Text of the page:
Chopper vs buying chop

Marjorie

CGF, Certified Grumble Framer
Joined
Mar 18, 2004
Posts
106
Location
Kennett Square, PA
We're in a quandry. :confused: - whether to buy a used Morso Chopper and order length; or continue buying chop. Your comments will be greatly appreciated. Thanks.
 
Marjorie, If you do a search (at the top) chop vs length you will get several threads on this subject as far back as 2000.
 
I believe the best option is to buy some length and some chop. Until 2000, when I moved to a smaller location, my mix was 60% length and 40% chop. Now that I have less room, and an advisor that wanted me to have less inventory in stock, I have reversed those numbers. I keep a very close eye on COG and last year, because of an increase in business, I tripled what I paid for chops, but my COG went up less than 1%. I'm not convinced that you save money by buying length, by the time you allow for shorts and keeping money tied up in inventory... except for those profiles you turn over very quickly. It's truly a balancing game.
 
If the used Morso chopper is reasonably priced it is a good idea even if you continue to buy primarily chop. The Morso will allow you to trim mis-ordered or mis-measured chops, cut filets and cut strainers and support frames for complicated projects.

Peter Bowe
Saline Picture Frame Co.
 
I recently had to deal with this. When I opened last year everything was chops. I bought a chopper and now purchase length of mouldings that don't have alot of compo or will crack when chopped. If a frame is small like a 8x10 get a chop or face alot of extra leftover.
I have saved money doing this and you don't have to buy in quantity.
If a job is 6 feet and the suplier sends you 10 you are still way ahead.
This has added nicely to my bottom line. Any extra that I get I make an occasional 8x10 or 11x14 out of and make some found money on top of everything else.

If it is a high end moulding and it has to come in ups then I usually get it chopped.


It worked well for me!
 
Our median chop price for the wood frames for which we have corner samples is $4.19; a corresponding length price for the same moulding is $2.41 for a difference of $1.78.

Assuming a standard 16” x 20” frame eats up 7 feet of moulding, you will be saving $12.46 per frame if you cut it yourself. If you get “free” delivery for length, there will be greater savings than this since you generally pay through the nose to have chops sent UPS.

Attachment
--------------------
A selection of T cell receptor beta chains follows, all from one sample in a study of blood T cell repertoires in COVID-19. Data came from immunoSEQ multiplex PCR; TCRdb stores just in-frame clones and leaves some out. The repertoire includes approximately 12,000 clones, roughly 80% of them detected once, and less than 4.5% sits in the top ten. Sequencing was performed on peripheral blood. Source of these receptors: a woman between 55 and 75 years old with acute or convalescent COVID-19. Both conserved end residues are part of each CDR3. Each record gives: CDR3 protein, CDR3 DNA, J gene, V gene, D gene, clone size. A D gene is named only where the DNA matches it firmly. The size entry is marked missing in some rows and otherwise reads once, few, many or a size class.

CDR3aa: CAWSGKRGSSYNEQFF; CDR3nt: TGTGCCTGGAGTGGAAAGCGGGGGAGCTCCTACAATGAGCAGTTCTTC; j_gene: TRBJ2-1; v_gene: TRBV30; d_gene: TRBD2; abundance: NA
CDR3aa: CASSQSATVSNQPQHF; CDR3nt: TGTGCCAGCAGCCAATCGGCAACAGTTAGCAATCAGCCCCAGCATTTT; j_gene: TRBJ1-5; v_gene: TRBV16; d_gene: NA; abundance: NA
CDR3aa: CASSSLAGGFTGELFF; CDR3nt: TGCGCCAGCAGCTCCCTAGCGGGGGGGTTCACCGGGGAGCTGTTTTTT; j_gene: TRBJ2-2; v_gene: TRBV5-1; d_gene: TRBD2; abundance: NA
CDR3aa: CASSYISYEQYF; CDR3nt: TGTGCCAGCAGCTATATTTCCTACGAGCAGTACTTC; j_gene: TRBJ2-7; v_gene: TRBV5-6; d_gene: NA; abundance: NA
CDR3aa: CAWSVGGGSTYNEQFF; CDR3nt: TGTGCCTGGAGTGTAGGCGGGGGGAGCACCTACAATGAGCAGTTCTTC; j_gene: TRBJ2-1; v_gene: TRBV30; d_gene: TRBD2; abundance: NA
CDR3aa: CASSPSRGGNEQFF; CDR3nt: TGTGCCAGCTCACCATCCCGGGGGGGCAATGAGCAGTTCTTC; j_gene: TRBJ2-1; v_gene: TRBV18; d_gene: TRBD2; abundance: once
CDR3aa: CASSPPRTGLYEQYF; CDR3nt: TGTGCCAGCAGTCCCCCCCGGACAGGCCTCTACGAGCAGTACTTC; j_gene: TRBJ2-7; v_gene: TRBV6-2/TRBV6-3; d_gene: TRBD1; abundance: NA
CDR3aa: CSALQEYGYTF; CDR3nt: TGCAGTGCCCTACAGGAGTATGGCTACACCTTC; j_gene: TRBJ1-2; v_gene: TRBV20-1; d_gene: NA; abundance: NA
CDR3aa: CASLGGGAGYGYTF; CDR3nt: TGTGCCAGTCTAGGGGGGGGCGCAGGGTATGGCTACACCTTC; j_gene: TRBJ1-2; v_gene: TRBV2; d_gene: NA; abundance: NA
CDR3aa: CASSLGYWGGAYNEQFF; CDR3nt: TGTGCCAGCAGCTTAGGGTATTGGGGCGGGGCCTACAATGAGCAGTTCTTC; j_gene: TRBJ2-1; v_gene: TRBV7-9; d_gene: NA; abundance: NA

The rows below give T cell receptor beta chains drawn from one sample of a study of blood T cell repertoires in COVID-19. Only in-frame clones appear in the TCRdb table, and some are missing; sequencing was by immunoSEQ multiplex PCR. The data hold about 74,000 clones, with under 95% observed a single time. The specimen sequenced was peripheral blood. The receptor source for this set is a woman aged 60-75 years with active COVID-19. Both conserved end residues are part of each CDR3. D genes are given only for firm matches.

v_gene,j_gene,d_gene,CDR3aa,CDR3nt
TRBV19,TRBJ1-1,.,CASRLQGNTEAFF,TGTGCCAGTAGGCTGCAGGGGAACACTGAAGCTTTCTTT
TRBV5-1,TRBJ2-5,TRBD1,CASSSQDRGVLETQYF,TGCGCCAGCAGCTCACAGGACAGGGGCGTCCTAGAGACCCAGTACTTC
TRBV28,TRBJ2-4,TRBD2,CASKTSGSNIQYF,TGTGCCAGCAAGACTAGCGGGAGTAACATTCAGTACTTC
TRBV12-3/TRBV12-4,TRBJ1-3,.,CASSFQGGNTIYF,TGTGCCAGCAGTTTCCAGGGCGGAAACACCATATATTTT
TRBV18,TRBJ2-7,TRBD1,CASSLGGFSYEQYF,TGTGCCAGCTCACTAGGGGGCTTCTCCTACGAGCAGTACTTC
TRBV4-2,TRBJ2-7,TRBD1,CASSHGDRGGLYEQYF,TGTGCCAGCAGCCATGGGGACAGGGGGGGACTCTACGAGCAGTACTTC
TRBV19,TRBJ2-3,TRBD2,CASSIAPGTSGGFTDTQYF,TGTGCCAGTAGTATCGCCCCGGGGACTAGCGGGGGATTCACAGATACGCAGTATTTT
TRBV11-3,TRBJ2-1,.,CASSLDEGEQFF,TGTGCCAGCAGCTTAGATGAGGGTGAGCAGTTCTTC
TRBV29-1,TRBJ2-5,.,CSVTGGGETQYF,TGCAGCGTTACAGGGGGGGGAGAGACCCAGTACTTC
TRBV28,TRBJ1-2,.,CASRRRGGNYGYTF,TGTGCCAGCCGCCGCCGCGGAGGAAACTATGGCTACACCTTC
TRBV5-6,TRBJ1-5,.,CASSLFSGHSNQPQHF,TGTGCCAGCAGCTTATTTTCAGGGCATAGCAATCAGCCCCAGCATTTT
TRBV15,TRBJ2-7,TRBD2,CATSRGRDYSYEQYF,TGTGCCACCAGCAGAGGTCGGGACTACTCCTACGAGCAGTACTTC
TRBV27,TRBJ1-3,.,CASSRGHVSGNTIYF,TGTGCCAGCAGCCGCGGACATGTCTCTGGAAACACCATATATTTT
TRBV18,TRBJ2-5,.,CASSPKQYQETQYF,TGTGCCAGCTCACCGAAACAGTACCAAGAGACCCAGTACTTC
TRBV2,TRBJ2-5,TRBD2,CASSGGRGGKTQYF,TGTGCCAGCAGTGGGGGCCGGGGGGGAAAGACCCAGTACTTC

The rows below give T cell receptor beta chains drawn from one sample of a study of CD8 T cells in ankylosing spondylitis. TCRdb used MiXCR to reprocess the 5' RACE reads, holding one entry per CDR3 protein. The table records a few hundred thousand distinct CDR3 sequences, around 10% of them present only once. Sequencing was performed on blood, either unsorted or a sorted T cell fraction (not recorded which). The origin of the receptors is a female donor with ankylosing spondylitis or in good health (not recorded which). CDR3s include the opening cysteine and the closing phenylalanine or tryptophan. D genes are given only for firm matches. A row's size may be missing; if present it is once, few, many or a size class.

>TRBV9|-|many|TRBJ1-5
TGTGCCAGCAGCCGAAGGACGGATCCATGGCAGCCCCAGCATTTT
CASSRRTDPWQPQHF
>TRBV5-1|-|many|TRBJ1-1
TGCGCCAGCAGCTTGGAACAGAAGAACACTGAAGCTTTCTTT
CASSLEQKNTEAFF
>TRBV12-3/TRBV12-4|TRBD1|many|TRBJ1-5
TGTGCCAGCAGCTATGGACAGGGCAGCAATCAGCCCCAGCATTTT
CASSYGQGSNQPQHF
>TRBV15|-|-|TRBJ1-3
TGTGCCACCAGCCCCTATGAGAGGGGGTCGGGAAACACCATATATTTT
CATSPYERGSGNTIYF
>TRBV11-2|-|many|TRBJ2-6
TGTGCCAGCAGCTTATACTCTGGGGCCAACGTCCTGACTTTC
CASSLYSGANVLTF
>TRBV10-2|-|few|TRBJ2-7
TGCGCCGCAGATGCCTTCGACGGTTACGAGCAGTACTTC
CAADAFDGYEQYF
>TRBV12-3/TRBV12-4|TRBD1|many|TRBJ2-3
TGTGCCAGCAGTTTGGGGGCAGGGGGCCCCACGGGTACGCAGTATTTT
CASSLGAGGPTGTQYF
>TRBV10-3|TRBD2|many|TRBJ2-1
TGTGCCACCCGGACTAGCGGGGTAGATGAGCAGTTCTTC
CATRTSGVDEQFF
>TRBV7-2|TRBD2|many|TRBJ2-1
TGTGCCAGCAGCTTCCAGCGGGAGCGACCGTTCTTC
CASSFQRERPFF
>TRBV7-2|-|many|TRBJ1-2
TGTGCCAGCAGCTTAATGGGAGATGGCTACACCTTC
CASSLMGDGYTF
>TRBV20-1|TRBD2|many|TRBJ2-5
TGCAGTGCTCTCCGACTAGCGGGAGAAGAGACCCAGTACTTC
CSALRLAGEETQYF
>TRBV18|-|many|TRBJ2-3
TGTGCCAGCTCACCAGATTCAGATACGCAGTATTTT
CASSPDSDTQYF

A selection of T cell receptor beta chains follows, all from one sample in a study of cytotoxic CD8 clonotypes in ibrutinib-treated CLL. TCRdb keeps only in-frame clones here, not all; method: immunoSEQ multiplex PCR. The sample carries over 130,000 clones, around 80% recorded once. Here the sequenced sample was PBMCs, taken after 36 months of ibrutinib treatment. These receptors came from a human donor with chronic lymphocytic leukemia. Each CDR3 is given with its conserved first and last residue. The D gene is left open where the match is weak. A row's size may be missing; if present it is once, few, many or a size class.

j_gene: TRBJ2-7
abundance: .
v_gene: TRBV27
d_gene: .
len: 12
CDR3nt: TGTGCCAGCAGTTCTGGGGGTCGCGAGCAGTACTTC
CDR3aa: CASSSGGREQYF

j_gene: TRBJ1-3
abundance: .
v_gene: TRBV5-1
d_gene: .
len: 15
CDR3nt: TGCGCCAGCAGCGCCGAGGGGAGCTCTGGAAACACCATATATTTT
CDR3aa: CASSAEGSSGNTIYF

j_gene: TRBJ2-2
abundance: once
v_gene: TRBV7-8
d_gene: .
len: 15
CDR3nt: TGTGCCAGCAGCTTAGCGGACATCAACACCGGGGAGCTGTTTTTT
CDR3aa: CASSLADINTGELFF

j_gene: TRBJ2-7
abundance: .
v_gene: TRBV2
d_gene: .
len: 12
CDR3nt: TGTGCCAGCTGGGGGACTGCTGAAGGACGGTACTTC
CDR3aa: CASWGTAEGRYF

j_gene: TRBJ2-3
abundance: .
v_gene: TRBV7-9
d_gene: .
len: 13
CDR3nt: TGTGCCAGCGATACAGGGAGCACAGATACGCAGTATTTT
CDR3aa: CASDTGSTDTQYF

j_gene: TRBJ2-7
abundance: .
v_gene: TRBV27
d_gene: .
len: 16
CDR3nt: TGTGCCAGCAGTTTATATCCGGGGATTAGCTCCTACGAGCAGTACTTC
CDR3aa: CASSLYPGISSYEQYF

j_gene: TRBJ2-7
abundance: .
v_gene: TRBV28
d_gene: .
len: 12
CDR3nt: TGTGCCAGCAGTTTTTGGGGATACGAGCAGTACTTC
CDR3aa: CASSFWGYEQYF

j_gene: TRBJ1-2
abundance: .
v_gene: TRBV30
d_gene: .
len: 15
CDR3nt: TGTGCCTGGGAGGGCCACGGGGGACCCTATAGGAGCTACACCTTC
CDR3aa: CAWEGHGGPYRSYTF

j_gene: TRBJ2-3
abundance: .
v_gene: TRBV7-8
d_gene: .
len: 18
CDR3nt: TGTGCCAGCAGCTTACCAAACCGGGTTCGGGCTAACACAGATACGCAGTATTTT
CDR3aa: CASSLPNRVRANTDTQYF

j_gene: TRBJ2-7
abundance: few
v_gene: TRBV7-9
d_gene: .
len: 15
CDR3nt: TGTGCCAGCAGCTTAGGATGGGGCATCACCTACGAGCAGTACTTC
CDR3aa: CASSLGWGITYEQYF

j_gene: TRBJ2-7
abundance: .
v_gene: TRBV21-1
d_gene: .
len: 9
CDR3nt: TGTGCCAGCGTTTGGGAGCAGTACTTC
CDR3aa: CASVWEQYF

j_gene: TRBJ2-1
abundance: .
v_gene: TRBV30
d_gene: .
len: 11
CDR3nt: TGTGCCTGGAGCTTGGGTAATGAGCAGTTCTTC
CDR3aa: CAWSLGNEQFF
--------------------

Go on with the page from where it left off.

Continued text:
Divide $12.46 into whatever you are planning to pay for the used chopper. That will be your “break even” point.

Even if you bought a brand new chopper, you would probably be making money after 125 frames or so (I’m guessing what a new Morsø costs, though – $1600???).
 
Doesn't most companies have a minimum foot charge for chops. I was thinking for instance that LJ had a minimum charge of 6' for a chop even if you order a 3"X3" frame. I'm not sure if it was LJ or someother company that taught me a very expensive lesson one time!
 
Jay,

I think most companies have a minimum chop charge of 4 feet.

Larson-Juhl will not (cannot?) cut a rail less than 6 inches.
 
Most of this discussion seems alien to me; I can’t believe a statement like “I’m not convinced it’s less expensive to buy length as opposed to chop when considerations of inventory capital, waste and whatever are taken into account". That sounds like distributor brainwashing to me. Of course it’s less expensive; it’s also way more efficient. We’re ordering Décor today and I’m looking down the price sheet: 9862 is $2.43 chop, I’m paying $.62. That 9862 is arriving along with 2,000 ft of other molding with a freight charge of $247 making a freight charge of something like $.12/foot for a total cost of $.74. We’ll sell it for $4.50/ft., a heck of a deal for our customer and a heck of a deal for us at a markup of a bit over 6. What would the chop price be? $8.00, 10.00? Surely everyone can see there is a problem here with the prevalent paradigm. There’s a huge advantage in buying length!